Capri V6 conversion (3.0 X30XE)
Capri has been the recipient of a variety of engines over
the years. More recently, the Granada Scorpio 2.9 engine swap
has become common place. However, these engines are becoming
hard to find in good order (with according prices). Therefore
this owner decided to use a Vauxhall V6 as the basis for conversion.
Normally found in 2.5 litre form, this engine is actually
a 3.0 from an Omega. These cars are rear wheel drive to start
with, so can often be found with manual gearboxes as standard.
the following details will be useful to other owners contemplating
such a conversion...
3.0 Vauxhall V6 produces 210bhp, so performance is on a par
with the Cosworth. Engines are much cheaper to start with,
and availability of spares is no problem as they were also
fitted to Vectras, Calibras and Cavaliers.
The car was
converted to run with power steering at the same time as the
engine conversion, therefore the Vauxhall power steering pump
was retained and used with the Ford steering rack. The air
conditioning pump was no longer needed, and to save space
a Calibra steering pump and drivebelt are fitted.
were a pair of engine mounts (custom made, but bolting to
the original Capri crossmember). The Omega sump and oil pickup
pipe were replaced with Calibra items - this meant only slight
modification to the crossmember was required :
To make way
for the V6 cylinder configuration (and power steering pump)
the battery box was recessed into the inner wing area - this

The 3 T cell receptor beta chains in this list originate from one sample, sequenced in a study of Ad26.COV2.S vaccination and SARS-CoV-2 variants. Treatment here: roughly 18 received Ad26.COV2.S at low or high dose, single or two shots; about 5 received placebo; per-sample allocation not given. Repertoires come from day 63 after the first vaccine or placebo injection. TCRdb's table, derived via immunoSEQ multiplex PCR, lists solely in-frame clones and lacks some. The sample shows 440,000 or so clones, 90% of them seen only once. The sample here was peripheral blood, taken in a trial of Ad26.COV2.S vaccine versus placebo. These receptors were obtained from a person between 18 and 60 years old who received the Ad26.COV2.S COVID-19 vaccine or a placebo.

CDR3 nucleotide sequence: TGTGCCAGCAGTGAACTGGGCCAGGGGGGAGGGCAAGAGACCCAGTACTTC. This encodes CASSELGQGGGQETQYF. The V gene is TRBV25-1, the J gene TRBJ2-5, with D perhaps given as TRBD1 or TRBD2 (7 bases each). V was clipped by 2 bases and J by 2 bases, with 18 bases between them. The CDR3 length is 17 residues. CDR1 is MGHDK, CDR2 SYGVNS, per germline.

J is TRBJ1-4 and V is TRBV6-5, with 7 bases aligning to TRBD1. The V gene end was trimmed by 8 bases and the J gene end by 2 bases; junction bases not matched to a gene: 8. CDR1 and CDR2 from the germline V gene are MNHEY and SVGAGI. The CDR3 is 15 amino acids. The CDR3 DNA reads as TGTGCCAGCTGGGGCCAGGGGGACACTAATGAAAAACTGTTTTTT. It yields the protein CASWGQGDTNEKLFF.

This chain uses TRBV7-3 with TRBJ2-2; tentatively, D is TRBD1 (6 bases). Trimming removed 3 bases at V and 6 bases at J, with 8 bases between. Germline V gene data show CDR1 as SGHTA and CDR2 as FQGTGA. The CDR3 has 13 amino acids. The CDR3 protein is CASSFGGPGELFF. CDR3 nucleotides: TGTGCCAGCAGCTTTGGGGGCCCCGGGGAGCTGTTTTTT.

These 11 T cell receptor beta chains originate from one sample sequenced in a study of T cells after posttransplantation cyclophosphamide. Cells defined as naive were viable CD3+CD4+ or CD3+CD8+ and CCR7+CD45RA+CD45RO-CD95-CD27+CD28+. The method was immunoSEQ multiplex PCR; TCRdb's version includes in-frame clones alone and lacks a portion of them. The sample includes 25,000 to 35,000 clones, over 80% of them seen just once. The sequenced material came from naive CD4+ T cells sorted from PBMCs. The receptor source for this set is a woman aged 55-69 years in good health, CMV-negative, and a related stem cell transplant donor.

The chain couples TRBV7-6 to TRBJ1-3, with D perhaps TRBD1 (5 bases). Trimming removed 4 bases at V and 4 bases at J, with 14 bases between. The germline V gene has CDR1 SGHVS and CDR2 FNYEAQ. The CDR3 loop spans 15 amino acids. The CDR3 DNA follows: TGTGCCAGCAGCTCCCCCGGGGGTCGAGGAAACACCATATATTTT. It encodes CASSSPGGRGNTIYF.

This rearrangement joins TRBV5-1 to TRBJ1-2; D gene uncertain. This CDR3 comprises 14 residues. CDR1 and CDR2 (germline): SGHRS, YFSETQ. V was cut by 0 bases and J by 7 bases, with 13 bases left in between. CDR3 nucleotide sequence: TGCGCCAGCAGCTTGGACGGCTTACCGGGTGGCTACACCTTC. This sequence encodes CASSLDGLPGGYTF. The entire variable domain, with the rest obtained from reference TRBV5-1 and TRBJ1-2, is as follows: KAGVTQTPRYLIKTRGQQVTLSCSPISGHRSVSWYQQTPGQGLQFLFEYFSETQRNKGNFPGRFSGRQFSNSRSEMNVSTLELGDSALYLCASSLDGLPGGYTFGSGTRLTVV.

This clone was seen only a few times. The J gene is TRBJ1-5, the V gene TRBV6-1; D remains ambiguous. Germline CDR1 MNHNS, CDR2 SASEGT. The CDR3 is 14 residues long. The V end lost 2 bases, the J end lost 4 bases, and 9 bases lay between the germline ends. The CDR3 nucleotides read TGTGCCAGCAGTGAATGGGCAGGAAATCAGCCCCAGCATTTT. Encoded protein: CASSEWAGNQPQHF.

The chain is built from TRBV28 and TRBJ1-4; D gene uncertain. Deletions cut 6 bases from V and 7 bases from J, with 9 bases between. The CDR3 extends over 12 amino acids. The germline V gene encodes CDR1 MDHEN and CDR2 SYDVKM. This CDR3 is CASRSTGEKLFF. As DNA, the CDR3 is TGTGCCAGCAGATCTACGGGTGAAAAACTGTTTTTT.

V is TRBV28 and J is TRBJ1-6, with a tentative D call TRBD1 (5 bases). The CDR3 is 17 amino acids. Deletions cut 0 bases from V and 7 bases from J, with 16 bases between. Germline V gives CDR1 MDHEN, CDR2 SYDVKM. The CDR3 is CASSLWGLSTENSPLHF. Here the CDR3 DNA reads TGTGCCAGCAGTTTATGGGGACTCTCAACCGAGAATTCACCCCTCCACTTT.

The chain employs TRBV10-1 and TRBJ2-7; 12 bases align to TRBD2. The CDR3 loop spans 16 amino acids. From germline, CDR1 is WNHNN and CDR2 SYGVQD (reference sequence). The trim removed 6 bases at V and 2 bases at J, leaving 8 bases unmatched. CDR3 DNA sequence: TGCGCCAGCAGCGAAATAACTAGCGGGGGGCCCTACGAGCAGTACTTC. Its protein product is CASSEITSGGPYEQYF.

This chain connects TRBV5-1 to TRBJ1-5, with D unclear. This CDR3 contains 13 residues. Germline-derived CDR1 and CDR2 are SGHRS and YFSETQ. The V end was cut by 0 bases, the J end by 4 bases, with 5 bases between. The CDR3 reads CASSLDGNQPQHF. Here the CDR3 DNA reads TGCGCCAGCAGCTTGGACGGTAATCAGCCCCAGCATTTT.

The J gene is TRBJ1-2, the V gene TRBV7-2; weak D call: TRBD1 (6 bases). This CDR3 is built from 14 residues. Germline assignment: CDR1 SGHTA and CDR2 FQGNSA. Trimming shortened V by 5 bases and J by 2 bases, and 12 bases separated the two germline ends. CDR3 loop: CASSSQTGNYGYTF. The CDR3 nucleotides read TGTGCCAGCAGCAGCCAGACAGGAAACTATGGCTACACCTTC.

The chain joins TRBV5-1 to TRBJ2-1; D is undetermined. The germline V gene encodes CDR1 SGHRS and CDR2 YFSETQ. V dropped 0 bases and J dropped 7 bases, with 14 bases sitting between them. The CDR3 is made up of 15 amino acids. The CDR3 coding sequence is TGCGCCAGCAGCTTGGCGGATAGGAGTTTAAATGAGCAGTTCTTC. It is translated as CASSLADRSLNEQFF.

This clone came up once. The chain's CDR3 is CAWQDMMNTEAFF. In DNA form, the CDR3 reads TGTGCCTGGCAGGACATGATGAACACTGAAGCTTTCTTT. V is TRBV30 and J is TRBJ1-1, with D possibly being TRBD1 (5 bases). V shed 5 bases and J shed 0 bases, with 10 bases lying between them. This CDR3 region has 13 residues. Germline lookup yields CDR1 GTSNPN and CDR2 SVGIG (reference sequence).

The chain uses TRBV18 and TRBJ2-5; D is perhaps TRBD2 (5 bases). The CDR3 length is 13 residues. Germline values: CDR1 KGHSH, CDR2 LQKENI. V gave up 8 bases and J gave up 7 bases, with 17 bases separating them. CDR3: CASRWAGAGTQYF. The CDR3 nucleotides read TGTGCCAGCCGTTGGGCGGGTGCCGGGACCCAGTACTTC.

is a common modification on Capris. The radiator was upgraded
to an Astra TD item.
propshaft was made from the original Capri and Omega items.
The gear stick exit is in the original Capri location (effected
by shortening the change mechanism). However the tunnel did
have to be raised slightly to clear the larger gearbox. With
carpets back in the car you are unable to tell however.
To mate the
propshaft to the rear of the gearbox, the adaptor plate shown
below was machined:
of the Vauxhall conversion - very cheap running costs. The
cam belt and water pump being renewed.
To give clearance
under the bonnet, the plenum chamber was removed and rotated
through 180 degrees (such that the throttle butterflies face
the rear of the car). Luckily the inlet manifolds are symmetrical.
ECU uses the original 60-2 trigger wheel (mounted inside the
block, on the crank), and the original coolant sensor. The
restrictive air flow sensor was replaced with a Vauxhall MAP
sensor, and ignition is controlled via wasted spark with the
original Omega coil pack.
fan is controlled thermostatically by the ECU. The idle speed
is also maintained at all temperatures by closed loop control
(ie. the ECU will speed up / slow down the engine if it is
too slow / fast).
mapping with a wideband lambda sensor, the engine is now run
with a narrow band sensor just to keep an eye on economy figures.
The car now has double the original power that the 2.0 Pinto
provided, and gives 25mpg - the Pinto managed only 26.
Below - rolling
road plot from Z Cars in East Yorkshire. 238 bhp with the
only modifications being free-flow exhausts, K&N filters
and Canems ECU. (Click for a larger view). We were also testing
a prototype LPG system on the same day - hence the two lower
readings 'Test2' and 'Test3'.